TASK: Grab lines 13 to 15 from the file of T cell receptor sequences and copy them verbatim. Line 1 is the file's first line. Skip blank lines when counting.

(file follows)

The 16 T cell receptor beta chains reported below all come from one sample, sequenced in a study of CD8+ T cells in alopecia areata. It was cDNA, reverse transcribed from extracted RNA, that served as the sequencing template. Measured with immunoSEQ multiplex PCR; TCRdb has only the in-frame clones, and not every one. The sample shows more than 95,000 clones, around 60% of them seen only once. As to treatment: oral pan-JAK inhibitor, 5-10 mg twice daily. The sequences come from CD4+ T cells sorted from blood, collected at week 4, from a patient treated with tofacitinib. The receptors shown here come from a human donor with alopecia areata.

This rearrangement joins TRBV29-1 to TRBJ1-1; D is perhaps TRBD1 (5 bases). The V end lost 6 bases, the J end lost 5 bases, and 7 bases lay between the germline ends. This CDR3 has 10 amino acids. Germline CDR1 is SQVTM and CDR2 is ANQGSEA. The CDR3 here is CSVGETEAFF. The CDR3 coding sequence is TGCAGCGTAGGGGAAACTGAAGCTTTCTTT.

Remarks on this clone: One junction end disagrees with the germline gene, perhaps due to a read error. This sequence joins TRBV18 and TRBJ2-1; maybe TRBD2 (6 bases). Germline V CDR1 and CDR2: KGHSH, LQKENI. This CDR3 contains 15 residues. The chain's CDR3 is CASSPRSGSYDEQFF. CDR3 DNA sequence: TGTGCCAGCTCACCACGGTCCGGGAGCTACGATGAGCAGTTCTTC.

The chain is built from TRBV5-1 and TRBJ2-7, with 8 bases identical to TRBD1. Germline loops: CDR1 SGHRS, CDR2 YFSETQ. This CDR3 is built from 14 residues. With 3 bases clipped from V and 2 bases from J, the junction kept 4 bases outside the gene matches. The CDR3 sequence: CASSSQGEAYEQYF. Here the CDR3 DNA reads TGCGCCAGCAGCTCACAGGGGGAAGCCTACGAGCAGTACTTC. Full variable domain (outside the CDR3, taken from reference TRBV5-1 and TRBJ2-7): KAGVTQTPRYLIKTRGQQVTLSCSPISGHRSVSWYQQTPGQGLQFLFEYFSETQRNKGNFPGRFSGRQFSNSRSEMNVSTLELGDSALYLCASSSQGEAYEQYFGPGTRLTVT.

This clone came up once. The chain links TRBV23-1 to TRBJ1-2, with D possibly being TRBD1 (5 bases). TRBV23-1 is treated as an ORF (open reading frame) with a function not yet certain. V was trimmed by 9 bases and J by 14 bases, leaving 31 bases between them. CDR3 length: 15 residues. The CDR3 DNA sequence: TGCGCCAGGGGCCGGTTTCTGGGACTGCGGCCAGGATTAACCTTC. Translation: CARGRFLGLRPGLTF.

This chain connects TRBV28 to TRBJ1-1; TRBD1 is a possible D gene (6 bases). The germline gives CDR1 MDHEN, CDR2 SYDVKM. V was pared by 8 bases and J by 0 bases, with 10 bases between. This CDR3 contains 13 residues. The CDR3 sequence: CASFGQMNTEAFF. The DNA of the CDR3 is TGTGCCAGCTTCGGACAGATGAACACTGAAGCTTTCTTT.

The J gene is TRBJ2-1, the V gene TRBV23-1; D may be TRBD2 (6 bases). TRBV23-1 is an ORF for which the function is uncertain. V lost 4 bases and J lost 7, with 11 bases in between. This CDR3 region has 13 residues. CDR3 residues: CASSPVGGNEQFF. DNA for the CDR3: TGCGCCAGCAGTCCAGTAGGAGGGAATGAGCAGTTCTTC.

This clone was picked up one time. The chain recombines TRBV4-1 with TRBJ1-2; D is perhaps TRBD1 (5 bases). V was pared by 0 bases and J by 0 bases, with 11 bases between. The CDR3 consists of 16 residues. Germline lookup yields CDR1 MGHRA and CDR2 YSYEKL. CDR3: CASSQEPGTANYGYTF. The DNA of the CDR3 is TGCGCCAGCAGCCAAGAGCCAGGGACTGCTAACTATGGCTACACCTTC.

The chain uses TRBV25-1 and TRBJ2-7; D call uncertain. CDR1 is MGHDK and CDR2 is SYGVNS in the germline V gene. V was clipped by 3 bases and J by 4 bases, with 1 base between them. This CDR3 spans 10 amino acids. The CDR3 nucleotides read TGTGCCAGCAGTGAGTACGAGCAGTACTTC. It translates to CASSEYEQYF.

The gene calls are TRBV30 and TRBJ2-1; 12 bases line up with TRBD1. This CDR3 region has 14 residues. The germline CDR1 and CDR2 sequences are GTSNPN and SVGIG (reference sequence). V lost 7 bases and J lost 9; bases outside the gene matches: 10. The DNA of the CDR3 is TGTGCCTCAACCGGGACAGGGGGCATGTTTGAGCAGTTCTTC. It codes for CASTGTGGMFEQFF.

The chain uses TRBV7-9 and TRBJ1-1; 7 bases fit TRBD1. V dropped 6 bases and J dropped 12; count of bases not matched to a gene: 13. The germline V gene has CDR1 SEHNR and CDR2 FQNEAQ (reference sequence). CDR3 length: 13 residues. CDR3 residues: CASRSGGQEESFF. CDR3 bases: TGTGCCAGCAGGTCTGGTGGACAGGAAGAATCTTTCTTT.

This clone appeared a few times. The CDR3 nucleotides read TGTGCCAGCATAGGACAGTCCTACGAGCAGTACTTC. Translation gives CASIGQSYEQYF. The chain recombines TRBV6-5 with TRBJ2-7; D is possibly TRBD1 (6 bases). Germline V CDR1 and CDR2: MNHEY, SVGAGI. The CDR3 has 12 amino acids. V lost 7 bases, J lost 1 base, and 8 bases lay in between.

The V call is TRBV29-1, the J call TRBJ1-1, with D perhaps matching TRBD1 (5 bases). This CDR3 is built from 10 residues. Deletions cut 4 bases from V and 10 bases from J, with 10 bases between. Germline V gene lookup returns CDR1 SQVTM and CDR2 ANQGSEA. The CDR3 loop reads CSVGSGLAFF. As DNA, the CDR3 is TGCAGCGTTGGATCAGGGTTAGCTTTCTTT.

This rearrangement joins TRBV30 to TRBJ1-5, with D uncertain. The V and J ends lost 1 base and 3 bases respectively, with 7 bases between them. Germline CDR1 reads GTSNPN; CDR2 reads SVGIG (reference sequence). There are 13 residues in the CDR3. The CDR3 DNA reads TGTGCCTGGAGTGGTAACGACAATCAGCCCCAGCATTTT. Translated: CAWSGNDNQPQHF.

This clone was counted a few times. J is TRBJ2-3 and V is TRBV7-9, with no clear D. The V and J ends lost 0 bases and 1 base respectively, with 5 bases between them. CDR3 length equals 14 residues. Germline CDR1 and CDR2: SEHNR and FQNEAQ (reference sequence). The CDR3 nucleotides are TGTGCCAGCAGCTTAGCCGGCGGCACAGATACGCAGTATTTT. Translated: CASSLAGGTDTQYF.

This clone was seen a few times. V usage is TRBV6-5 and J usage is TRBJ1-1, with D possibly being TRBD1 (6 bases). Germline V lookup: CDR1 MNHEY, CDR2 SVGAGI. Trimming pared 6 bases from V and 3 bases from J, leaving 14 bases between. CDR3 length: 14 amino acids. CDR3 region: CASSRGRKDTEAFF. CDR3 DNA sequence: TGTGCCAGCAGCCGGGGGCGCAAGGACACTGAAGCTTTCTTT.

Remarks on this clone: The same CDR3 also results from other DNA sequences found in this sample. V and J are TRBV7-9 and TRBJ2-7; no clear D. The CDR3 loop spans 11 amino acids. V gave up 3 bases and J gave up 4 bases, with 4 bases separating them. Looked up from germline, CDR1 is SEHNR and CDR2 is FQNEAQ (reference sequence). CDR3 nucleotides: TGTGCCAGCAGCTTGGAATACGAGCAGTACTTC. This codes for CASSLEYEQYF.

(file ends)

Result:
The V call is TRBV29-1, the J call TRBJ1-1, with D perhaps matching TRBD1 (5 bases). This CDR3 is built from 10 residues. Deletions cut 4 bases from V and 10 bases from J, with 10 bases between. Germline V gene lookup returns CDR1 SQVTM and CDR2 ANQGSEA. The CDR3 loop reads CSVGSGLAFF. As DNA, the CDR3 is TGCAGCGTTGGATCAGGGTTAGCTTTCTTT.

This rearrangement joins TRBV30 to TRBJ1-5, with D uncertain. The V and J ends lost 1 base and 3 bases respectively, with 7 bases between them. Germline CDR1 reads GTSNPN; CDR2 reads SVGIG (reference sequence). There are 13 residues in the CDR3. The CDR3 DNA reads TGTGCCTGGAGTGGTAACGACAATCAGCCCCAGCATTTT. Translated: CAWSGNDNQPQHF.

This clone was counted a few times. J is TRBJ2-3 and V is TRBV7-9, with no clear D. The V and J ends lost 0 bases and 1 base respectively, with 5 bases between them. CDR3 length equals 14 residues. Germline CDR1 and CDR2: SEHNR and FQNEAQ (reference sequence). The CDR3 nucleotides are TGTGCCAGCAGCTTAGCCGGCGGCACAGATACGCAGTATTTT. Translated: CASSLAGGTDTQYF.